Holiday plants are a common gift or token of appreciation for party hosts this time of year. A colorful foil-wrapped pot with a perfect poinsettia in bloom is classically holiday in spirit. But like so many other gift plants — bromeliads, orchids, tiny Norfolk pines — they tend to sit ignored, only to die and be discarded.
Plants shouldn’t be disposable! Here’s how you can nurture some of the more common plants of the season.
Poinsettia ( Euphorbia pulcherrima) is native to Mexico. Contrary to popular belief, it is not highly toxic, but it’s not edible and its latex can cause skin irritation. Its flowers are small and unassuming; the classic bright red foliage often mistaken for flower petals is actually modified leaves called bracts, which can be found in white, yellow, variegated or other colors.
The poinsettia can be kept outdoors even during cold spells — just avoid exposing it to frost, rarely a problem for South Floridians. Poinsettias thrive in bright but indirect light. Keep the soil moist, but don’t let it become waterlogged. This may involve replanting, or removing the saucer attached to the pot.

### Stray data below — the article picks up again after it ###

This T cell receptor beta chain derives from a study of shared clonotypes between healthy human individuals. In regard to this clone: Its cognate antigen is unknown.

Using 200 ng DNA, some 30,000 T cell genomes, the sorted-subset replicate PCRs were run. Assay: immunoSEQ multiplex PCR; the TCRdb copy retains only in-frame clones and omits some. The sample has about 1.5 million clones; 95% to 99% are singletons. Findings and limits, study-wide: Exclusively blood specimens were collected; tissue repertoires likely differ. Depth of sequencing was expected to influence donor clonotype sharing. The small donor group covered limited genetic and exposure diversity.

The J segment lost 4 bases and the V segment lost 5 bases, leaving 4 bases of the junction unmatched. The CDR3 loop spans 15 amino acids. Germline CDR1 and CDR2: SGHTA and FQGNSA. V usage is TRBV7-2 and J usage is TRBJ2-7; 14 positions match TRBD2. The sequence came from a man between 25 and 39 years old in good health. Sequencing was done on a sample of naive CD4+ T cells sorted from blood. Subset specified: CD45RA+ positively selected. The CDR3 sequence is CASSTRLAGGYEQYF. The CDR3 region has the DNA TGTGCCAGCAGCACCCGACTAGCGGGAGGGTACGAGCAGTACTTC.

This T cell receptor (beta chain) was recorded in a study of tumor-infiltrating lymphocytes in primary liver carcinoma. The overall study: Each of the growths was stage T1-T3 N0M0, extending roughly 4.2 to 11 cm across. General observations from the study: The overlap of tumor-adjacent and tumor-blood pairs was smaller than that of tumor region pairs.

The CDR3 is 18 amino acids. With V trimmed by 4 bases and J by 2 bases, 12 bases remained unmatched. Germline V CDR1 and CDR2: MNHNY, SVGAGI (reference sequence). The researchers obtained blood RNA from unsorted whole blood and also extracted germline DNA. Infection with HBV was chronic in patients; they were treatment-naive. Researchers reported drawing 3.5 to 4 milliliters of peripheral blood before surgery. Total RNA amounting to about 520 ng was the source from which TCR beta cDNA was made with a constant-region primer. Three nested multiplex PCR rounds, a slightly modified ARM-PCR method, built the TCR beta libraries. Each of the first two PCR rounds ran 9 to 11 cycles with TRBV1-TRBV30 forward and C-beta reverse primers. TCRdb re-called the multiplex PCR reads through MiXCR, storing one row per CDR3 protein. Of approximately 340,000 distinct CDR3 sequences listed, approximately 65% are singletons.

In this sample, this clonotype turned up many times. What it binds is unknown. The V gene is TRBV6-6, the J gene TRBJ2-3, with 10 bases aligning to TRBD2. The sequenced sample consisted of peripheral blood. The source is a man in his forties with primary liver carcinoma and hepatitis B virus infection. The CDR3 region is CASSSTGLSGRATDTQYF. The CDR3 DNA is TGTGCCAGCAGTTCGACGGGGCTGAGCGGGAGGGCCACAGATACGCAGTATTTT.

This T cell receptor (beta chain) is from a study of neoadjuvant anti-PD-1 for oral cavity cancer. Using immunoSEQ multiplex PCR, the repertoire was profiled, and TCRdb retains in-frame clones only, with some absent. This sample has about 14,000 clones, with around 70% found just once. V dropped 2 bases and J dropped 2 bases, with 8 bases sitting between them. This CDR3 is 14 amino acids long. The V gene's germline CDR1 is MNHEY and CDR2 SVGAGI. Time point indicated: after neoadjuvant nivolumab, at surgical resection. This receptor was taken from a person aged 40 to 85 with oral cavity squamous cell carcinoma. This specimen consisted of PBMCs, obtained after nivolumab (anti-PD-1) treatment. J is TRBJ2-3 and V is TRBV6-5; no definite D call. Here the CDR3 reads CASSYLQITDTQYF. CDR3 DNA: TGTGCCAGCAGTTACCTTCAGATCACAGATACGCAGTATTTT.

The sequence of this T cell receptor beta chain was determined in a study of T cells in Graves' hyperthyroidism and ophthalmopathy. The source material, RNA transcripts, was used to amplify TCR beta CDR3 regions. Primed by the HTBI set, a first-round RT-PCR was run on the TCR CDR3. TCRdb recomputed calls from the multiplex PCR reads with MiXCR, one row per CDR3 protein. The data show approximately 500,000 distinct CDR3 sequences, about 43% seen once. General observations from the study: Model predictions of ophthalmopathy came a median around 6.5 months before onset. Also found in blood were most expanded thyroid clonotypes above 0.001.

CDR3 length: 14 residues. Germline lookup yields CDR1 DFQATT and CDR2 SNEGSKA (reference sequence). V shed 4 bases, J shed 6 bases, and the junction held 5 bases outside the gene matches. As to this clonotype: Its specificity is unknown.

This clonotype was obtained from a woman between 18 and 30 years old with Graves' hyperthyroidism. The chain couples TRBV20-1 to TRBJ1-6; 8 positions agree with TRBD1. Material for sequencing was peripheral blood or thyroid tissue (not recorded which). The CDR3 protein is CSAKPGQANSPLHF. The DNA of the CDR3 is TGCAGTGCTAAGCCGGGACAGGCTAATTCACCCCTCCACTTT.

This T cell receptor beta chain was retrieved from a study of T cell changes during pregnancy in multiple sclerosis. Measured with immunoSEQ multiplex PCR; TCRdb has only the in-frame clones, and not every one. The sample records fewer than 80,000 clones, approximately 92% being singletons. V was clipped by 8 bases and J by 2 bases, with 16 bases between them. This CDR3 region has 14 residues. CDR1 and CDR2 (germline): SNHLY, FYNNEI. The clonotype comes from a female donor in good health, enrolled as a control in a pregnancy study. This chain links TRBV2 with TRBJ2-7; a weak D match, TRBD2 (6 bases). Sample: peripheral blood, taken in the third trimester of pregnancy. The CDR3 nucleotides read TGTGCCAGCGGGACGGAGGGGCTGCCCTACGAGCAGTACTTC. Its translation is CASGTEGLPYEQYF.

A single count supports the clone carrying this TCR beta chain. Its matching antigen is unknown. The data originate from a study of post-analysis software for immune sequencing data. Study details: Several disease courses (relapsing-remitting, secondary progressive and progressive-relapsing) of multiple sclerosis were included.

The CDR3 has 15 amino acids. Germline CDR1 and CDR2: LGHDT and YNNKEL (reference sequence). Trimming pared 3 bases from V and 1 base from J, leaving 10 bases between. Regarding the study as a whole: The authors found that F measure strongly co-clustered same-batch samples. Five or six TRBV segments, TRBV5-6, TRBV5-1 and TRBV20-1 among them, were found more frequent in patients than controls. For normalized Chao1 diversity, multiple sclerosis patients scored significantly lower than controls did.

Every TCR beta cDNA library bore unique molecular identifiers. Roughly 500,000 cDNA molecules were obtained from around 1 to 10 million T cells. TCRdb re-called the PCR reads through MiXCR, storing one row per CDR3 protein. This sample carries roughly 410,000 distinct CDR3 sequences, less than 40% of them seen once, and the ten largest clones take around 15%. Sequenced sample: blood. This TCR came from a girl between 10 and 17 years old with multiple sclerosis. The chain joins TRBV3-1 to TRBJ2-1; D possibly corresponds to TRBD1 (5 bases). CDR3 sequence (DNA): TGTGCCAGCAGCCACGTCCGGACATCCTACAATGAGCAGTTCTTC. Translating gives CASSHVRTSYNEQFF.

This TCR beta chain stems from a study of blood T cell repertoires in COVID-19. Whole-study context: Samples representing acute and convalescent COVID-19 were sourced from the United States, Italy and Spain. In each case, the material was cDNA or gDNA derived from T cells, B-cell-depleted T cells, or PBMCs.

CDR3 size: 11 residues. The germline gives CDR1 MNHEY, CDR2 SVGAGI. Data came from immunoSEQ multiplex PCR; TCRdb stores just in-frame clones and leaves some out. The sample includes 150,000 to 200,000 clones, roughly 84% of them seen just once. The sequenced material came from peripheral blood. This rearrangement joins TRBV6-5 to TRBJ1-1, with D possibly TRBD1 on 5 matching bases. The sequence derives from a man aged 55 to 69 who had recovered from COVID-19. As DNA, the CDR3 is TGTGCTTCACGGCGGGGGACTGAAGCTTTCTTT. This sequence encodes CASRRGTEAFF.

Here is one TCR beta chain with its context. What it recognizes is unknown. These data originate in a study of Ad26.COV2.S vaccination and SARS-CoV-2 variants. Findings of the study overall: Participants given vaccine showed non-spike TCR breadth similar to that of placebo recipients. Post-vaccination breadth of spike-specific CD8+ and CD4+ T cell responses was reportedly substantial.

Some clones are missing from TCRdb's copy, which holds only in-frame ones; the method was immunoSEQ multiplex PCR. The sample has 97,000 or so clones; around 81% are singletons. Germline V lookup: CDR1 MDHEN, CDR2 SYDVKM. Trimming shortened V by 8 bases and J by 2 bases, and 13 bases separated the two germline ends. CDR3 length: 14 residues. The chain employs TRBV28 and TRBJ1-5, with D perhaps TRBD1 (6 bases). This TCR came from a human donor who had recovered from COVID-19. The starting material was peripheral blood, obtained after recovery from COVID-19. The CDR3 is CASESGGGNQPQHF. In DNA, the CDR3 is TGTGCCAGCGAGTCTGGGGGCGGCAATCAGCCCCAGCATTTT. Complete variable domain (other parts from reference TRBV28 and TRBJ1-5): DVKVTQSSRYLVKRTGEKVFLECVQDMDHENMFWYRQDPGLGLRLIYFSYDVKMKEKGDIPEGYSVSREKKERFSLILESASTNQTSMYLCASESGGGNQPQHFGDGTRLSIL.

After the bracts fall, decrease watering but don’t let the plant dry out completely. Cut stems back by half to two thirds. Poinsettias can be planted directly into the ground in South Florida. Around April, increase watering. If you’ve kept the plant indoors, place it outside in bright shade. Common fertilizer is fine, but don’t fertilize when the plant is in bloom.
In the fall (September through November), you can start to coax flowering. Poinsettias are sensitive to the amount of light received. At least 12 hours of complete darkness are necessary to induce flowering, so taking it back indoors and placing it in a dark closet helps. If it’s in the ground, try covering it with a box, but remember to remove the box in the morning. If your plant is dropping leaves, it may be due to excessively hot and dry conditions.